I just want to start this article by saying I’m not going to argue some BS about how the Redskin name is supposed to be a tribute to the native tribes. The Landover based team is not named the Blackhawks, or Utes, or Seminoles, it is a generalized term for a large group of people in the US. My argument is not based on whether this term could be offensive but rather that we have made a mountain out of a mole hill. That no matter how much the small percentage of the USA might find it offensive, for the most part no one even thinks about.
The Redskins are one of the most historic franchises in the NFL. They rank 6th all time in Super Bowl wins and appearances, and are the 3rd most valuable franchise in the NFL. The team name has been a constant since 1933 when the team changed its name from the Braves to avoid being confused with the local Boston Braves baseball team. Since their move to Griffith Stadium in DC in 1937, the once New England has become a Mid-Atlantic staple.
In recent years the Redskins have come under scrutiny from many different groups about changing their name. One of the most notable was led by the Religious Action Center of Reform Judaism who wrote an open letter to the team president demanding the team name be changed. This was a follow up movement from a 1992 resolution by the Conference of American Rabbis that called for the team to change its name. However, when a sample of Native Americans where asked if they found the name offensive by the Washington Post 89 percent found the name non-offensive. They say the NFL is microcosm of the problems in the US and this couldn’t be more of an example. Small minorities of people, who aren’t even related to the problem, find it offensive and therefore complain the loudest.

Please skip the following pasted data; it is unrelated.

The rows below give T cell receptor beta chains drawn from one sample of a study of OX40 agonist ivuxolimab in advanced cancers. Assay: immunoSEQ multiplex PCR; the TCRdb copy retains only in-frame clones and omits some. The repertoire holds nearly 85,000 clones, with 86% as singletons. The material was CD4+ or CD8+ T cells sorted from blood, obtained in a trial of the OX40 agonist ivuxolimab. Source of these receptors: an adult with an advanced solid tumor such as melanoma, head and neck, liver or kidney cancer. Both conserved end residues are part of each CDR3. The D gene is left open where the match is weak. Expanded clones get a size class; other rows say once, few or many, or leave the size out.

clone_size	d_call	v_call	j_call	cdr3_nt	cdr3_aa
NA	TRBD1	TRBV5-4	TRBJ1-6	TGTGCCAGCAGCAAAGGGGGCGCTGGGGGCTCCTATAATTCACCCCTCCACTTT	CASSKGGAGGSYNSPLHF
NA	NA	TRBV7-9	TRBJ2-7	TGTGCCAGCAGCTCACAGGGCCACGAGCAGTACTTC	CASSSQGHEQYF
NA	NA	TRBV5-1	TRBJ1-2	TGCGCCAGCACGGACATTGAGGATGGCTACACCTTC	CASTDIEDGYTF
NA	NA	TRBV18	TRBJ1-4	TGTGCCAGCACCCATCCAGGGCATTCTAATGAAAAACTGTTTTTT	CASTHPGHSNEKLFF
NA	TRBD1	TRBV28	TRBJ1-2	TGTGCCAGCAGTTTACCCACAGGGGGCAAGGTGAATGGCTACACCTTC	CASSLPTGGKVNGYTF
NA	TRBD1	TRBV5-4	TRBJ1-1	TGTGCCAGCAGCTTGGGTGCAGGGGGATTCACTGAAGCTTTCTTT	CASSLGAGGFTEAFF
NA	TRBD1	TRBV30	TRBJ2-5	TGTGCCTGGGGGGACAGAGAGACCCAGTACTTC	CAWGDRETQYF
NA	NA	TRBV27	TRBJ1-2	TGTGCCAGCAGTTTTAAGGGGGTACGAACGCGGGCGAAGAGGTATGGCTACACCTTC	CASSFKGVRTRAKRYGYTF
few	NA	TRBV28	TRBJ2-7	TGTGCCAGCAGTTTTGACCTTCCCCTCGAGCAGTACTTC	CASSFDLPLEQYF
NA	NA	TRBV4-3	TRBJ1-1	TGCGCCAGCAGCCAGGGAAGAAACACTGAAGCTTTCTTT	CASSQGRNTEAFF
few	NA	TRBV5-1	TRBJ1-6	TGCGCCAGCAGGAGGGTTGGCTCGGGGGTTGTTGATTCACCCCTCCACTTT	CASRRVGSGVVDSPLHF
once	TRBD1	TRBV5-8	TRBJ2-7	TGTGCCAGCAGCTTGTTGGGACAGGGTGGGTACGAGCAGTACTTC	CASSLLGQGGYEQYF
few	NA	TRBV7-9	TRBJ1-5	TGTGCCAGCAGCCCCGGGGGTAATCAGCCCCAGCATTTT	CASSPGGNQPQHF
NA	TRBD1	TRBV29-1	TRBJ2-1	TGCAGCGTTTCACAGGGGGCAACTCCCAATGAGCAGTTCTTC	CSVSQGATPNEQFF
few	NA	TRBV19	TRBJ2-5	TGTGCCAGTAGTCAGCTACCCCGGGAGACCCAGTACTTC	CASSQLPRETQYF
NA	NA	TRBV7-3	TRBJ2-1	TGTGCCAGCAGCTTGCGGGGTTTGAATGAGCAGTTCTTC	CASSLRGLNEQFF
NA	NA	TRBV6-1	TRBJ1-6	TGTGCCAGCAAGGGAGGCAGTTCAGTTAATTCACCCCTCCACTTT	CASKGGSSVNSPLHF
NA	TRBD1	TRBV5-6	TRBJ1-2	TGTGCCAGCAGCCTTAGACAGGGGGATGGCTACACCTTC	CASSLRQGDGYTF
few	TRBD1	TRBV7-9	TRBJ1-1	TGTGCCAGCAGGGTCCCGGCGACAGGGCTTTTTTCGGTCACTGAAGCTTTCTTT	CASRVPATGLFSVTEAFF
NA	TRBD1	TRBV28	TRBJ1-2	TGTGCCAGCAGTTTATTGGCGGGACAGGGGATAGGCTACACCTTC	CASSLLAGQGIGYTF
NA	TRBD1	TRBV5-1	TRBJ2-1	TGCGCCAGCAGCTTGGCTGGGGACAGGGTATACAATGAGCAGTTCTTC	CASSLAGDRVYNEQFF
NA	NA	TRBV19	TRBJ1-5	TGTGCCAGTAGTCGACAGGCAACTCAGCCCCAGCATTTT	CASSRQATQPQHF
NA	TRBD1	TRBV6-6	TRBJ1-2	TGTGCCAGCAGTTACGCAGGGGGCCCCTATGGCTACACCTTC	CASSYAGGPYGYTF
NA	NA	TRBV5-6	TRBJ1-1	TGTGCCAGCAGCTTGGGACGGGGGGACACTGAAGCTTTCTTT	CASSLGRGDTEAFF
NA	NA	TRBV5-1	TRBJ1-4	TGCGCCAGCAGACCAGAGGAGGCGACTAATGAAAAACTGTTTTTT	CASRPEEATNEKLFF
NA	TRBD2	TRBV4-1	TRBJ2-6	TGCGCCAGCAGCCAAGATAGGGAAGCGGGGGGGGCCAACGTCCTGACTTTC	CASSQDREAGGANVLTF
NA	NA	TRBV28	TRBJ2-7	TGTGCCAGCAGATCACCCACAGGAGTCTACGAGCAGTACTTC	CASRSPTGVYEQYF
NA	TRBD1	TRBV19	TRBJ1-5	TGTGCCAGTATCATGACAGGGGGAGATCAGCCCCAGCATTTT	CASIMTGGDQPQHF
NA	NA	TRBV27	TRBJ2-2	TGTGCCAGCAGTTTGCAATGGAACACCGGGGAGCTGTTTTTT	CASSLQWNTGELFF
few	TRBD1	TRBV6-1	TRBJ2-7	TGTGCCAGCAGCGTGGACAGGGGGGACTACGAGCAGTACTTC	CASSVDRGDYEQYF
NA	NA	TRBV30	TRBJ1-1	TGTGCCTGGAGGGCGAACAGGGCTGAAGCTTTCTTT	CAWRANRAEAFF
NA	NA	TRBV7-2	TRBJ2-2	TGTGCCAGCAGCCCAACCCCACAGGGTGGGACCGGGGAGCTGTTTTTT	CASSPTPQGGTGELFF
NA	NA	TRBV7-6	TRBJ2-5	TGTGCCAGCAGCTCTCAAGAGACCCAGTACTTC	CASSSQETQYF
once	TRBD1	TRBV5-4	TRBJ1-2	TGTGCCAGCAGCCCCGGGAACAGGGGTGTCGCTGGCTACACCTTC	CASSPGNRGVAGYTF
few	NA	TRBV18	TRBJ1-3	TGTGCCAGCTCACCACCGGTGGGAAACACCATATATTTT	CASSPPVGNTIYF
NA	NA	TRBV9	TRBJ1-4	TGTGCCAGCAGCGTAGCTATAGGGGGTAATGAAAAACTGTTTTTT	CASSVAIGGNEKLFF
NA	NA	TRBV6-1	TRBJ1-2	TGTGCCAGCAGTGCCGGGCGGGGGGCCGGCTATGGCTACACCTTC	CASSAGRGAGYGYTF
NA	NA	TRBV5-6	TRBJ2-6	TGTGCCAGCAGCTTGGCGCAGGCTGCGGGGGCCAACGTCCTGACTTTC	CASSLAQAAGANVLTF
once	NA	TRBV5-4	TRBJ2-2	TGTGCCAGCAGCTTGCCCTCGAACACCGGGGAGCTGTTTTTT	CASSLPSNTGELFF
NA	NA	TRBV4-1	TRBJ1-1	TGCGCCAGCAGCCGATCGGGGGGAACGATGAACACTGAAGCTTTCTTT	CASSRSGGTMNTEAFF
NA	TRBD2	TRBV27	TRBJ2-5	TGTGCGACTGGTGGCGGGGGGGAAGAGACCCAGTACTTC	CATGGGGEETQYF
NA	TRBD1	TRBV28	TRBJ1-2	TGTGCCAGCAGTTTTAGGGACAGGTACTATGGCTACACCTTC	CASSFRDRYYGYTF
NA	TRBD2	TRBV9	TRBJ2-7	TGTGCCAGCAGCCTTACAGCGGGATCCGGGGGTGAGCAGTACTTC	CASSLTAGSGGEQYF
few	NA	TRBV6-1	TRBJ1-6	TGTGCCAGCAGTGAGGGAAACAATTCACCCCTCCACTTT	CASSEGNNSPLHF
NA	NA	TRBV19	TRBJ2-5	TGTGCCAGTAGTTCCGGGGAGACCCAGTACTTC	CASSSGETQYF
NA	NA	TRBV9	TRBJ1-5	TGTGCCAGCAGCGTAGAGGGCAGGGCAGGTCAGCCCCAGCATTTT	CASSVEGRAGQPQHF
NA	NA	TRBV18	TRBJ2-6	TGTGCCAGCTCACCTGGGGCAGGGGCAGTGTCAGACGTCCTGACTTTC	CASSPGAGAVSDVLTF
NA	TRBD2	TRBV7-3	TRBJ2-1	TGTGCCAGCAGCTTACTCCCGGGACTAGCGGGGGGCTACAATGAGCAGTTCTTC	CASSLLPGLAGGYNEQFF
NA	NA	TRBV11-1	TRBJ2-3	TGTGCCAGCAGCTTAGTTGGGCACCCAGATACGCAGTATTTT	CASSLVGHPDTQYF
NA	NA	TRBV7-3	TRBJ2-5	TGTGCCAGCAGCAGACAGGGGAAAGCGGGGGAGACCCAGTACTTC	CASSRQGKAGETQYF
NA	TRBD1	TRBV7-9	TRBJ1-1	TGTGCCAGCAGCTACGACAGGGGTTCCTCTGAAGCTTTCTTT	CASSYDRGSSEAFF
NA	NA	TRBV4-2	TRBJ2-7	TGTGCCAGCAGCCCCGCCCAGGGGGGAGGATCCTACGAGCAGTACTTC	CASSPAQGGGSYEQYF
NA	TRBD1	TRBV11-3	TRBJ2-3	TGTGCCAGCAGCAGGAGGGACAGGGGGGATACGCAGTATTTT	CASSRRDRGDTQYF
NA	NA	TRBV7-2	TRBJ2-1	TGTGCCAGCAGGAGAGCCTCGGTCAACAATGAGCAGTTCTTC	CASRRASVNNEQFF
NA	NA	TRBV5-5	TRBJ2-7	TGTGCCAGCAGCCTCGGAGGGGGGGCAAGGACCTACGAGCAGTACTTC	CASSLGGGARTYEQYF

American people have the right to vote not just in the polls but with their wallet. Right now the Redskins are one of the most supported teams in the country not just with the amount of fans they have, but the revenues they make ($381 Million in 2012 according to Forbes). If a majority of people in the US found the name offensive they would not purchase the Redskins trademark. This would then force the Redskins to change their name because of the lost revenues. The NFL reluctance to force the Redskins to change means they have also realized this fact. If Americans really found the name offensive they wouldn’t buy RG3 jerseys or HTTR hats in droves.
The Redskins brand has overcome its sub-racist beginnings over the years. Even though there are Native-American overtones throughout the franchise the team has become more than that. For years DC had only the Redskins and a struggling hockey team to cheer for. During this time the Redskins have become a source of pride for us local DC natives. It doesn’t take someone long at FedEx to realize how proud we are of our franchise. And people stop suing Dan Snyder to change the name because it doesn’t belong to him. The name belongs to the city and its people and I’m proud to chant out every Sunday “Hail to the Redskins! Hail Victory! Braves on the Warpath! FIGHT FOR ALL DC!”